The Renaissance in Inter-City Buses

Given all the bad news about safety problems with the Chinatown buses and all the billions of dollars being pumped into high-speed rail projects, you might be tempted to conclude that it’s just a matter of time before inter-city buses become as extinct as chariots. And you’d be wrong. Inter-city buses are undergoing a renaissance — and with virtually no assistance from the government. Indeed, one gets the impression from reading Randal O’Toole’s new paper, “Inter-city Buses: The Forgotten Mode,” that they represent the future of inter-city transport.

Until 2006, it did appear that inter-city buses were going the way of the stage coach. That year, scheduled, inter-city traffic reached a nadir not seen in decades. Transportation planners had all but written off inter-city bus travel as a viable transportation mode.

Then something remarkable happened: an entrepreneurial revolution transformed the stodgy old business. The old inter-city bus model, epitomized by Greyhound and Trailways, required people to visit central bus “stations,” akin to train stations, where they would buy a ticket and wait for their bus. The system required a lot of overhead. Today, upstart bus lines allow passengers to book and pay over the Internet, and they provide curbside loading and unloading. Furthermore, bus lines differentiate themselves by price: If you want cheap transportation with no frills, you can get it. If you are willing to pay more for bigger seats, leather upholstery, Internet connectivity and even meals and drinks, you can get it. Inter-city buses now appeal to a broader audience than ever before.

As O’Toole describes it, the entrepreneurial vitality came from two sources, both from abroad. In 1998, a Chinese immigrant named Pei Lin Liang began offering bus rides between the Chinatowns in Boston and New York for $25. The business boomed and before long the Fung Wah (Magnificent Wind) bus line was providing seven trips daily. Competition grew as tour bus operators, many of Chinese heritage, crowded into the business. The rivalry got so fierce that a Chinatown bus war, complete with vandalism and two deaths, broke out.

Meanwhile, across the pond, the United Kingdom had privatized and deregulated the government-owned bus service. Those moves lead to the creation of dozens of bus companies, which consolidated under the names of FirstGroup and Stagecoach. In 2006, Stagecoach established a U.S. presence and began expanding service.

Buses have no trouble competing with government-subsidized Amtrak. Many bus lines charge lower fares (although those that provide superior comfort and service might charge more), their trips take no longer than high-speed rail for the most part, and bus lines offer a wide variety of pick-up and drop-off points. Between 2007 and 2010, inter-city bus travel increased by 27%.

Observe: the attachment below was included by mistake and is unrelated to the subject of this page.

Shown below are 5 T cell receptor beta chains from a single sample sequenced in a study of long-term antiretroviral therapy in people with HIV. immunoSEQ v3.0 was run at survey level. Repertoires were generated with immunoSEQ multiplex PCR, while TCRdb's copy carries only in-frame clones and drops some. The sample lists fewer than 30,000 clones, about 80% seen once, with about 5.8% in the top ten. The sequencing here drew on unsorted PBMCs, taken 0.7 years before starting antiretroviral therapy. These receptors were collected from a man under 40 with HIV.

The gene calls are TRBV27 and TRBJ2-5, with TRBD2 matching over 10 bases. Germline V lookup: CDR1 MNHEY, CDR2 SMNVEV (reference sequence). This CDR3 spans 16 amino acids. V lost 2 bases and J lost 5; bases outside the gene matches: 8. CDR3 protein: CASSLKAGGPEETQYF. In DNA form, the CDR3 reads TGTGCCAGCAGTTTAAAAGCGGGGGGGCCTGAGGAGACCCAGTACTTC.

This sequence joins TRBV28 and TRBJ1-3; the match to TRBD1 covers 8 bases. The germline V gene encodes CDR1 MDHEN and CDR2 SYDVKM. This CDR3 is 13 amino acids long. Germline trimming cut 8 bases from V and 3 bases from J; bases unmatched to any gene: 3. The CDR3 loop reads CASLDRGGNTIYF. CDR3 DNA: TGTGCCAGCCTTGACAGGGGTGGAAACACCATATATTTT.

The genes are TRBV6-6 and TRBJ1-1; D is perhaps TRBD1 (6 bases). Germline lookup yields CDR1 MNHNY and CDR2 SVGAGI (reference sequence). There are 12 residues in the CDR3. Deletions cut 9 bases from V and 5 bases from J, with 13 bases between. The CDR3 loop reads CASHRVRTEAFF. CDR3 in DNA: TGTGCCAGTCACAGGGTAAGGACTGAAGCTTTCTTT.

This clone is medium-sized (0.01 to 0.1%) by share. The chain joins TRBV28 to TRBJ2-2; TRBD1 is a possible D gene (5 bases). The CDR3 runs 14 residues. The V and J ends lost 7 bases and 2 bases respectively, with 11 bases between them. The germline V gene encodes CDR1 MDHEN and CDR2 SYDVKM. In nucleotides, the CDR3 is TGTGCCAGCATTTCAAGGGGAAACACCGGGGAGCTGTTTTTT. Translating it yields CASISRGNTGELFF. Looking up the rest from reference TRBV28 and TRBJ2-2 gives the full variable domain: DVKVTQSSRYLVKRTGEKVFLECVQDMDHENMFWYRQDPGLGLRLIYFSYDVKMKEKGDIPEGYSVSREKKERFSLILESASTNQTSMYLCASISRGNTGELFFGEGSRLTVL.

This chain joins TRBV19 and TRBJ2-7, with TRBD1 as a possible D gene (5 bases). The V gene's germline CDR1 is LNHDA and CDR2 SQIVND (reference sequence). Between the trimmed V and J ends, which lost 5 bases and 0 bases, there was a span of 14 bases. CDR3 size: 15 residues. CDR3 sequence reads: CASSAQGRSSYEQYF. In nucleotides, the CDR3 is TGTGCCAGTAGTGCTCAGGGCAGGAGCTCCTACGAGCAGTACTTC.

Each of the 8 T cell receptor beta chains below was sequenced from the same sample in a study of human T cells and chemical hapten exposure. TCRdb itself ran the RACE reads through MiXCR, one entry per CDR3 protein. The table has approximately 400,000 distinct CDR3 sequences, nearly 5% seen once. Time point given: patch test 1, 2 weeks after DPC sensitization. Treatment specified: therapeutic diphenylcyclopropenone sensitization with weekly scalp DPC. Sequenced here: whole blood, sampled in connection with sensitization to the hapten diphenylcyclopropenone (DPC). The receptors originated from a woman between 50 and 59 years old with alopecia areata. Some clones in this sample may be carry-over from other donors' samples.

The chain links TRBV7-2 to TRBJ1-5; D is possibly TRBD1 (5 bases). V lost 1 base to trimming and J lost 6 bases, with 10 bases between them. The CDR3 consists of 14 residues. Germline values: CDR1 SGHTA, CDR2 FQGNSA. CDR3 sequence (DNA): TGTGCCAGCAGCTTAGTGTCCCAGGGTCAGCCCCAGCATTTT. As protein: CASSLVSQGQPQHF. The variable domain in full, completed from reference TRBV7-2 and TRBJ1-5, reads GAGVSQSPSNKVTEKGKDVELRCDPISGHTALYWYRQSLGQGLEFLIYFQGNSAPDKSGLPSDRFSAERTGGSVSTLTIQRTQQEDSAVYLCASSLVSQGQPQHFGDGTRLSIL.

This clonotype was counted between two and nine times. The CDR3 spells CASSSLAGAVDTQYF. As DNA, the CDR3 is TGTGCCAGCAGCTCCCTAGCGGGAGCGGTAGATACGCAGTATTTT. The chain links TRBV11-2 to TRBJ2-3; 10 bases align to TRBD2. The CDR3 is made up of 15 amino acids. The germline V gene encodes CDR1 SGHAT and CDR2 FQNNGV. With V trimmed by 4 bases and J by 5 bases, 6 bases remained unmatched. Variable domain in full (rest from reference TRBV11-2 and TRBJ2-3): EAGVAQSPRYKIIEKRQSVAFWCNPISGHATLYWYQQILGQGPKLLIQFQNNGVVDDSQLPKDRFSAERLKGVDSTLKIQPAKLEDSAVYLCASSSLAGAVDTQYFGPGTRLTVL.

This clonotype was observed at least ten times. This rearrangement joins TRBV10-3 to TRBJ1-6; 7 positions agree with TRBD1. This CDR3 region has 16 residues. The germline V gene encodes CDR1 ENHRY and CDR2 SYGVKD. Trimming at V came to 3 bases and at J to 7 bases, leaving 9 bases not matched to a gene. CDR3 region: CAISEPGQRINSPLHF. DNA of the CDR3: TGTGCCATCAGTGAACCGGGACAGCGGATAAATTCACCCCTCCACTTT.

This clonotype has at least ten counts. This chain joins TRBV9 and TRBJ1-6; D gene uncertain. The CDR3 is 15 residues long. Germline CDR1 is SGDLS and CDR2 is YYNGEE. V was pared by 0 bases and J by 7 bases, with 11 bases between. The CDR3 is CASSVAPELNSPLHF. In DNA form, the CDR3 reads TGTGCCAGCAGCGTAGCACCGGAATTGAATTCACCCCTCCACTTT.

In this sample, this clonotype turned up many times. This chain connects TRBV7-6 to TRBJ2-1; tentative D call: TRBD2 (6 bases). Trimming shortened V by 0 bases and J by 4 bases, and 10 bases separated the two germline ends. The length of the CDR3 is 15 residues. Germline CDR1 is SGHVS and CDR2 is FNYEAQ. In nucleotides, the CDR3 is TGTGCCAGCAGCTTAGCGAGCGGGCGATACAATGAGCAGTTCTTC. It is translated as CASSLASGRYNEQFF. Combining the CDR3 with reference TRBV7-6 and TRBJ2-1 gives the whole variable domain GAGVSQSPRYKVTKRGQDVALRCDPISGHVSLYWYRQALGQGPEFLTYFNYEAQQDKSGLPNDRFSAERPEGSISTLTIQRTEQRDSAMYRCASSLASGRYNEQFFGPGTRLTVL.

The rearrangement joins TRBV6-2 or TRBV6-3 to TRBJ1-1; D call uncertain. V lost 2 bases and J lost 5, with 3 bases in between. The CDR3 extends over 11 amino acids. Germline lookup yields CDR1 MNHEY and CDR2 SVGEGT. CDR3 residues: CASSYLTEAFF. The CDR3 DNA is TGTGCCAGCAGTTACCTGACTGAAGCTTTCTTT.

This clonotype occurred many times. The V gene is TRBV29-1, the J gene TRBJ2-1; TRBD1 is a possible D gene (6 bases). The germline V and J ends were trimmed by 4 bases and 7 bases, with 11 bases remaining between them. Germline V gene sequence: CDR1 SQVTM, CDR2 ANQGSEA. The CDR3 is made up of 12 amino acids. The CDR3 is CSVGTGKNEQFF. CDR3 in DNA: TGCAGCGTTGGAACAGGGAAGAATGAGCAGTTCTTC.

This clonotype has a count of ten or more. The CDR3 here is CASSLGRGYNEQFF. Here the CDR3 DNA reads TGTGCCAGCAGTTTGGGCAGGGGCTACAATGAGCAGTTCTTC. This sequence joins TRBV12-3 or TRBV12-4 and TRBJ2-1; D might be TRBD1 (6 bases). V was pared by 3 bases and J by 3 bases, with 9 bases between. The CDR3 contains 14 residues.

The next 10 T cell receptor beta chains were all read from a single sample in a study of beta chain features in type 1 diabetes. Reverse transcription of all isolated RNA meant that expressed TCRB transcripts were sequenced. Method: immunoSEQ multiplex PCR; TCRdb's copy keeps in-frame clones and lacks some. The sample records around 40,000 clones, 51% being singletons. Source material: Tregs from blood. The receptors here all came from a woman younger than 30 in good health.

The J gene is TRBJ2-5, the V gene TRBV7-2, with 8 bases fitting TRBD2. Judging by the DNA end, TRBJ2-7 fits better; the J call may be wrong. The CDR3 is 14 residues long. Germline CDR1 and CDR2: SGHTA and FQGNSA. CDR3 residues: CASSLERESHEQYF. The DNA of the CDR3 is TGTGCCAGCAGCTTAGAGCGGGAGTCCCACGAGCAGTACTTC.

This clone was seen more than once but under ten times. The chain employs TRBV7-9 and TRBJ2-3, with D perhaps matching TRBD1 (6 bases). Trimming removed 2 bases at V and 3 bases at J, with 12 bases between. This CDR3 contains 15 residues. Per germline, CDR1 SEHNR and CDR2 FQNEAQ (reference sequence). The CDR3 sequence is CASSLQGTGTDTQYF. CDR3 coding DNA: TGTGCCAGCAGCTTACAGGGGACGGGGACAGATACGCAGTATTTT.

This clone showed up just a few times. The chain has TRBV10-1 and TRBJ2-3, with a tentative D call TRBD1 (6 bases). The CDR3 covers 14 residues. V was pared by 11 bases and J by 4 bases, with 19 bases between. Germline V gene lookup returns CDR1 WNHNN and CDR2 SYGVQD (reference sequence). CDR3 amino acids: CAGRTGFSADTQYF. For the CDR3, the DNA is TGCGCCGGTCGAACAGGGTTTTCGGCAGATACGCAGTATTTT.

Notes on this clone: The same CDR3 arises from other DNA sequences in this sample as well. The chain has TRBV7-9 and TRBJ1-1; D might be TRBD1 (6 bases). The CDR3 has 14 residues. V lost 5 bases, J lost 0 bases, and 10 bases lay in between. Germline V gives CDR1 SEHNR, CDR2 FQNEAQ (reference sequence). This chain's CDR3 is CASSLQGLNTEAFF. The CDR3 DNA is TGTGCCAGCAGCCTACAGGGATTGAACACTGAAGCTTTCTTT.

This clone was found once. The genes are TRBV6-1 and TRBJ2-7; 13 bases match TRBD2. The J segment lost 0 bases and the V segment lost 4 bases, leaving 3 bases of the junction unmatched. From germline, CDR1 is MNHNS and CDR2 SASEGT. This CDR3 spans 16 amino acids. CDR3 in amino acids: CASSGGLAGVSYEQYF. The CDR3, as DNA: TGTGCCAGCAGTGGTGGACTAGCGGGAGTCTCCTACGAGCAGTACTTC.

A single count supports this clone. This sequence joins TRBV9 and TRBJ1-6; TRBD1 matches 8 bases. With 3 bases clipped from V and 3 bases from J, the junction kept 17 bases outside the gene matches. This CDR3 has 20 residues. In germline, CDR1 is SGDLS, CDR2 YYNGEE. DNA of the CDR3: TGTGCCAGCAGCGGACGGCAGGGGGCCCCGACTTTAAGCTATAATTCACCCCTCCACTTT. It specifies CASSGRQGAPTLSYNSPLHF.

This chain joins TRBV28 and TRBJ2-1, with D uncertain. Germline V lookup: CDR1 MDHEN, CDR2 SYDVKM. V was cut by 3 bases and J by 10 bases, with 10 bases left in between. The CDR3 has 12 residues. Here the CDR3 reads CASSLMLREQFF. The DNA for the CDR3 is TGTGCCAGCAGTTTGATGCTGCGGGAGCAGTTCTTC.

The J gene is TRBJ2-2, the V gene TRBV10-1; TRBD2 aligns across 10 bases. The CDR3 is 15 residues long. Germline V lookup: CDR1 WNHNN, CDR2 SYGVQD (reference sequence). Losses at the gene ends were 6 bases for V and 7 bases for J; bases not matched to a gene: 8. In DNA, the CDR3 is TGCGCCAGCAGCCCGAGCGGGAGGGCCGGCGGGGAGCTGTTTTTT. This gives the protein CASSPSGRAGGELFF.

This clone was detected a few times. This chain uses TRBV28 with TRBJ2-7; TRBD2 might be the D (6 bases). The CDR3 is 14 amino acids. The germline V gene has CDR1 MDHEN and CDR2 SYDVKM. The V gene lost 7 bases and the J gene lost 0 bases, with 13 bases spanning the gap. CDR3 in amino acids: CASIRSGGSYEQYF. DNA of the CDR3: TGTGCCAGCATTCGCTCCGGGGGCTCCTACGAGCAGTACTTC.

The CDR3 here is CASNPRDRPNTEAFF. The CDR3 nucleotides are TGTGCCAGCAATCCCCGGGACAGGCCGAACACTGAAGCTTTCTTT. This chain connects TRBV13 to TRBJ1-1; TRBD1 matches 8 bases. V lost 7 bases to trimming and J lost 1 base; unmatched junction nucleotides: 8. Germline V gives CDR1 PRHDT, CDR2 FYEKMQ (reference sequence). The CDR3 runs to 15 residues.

I would like to report that bus entrepreneurs accomplished all this with no government assistance whatsoever. That’s not quite true. Bus lines benefit from a lower fuel tax than automobiles (which means they still pay more taxes than Amtrak) as well as federal grants to help them comply with the Americans with Disabilities Act — equivalent to about $17 million a year. But that’s about one one-hundredth of the money dumped into Amtrak, O’Toole says.

The one downside of the buses is safety. Most bus companies have an exemplary safety record, and inter-city bus travel compares favorably with automobile and rail traffic. But a number of high-profile crashes involving the Chinatown buses — see the Gooze’s treatment of this issue in an earlier post — suggest that tighter enforcement of existing safety rules is in order.

If state, local and federal government wanted to help this transportation mode, which pays its own way and contributes less per passenger-mile to greenhouse gas emissions than either automobiles or trains, they don’t need to throw around a lot of money. What they need to do is get out of the way. O’Toole suggests ending Amtrak and high-speed rail subsidies. He also suggests that cities could encourage more bus competition by leasing curbside locations for loading and unloading passengers. (As much as I would like to see inter-city buses flourish, I would end the gasoline tax break. Put all transportation modes on a level playing field!!)

The big takeaway here is what an entrepreneurial revolution can accomplish. If we want to end the dominance of what EMR calls the “autonomobile,” we need to systematically evict government from the shared ridership business, chase out the social engineers, end monopolies and franchises, and turn the entrepreneurs loose. If governments would only stick to the one thing it does well, setting and enforcing safety standards, shared ridership in Virginia, and America, would flourish.

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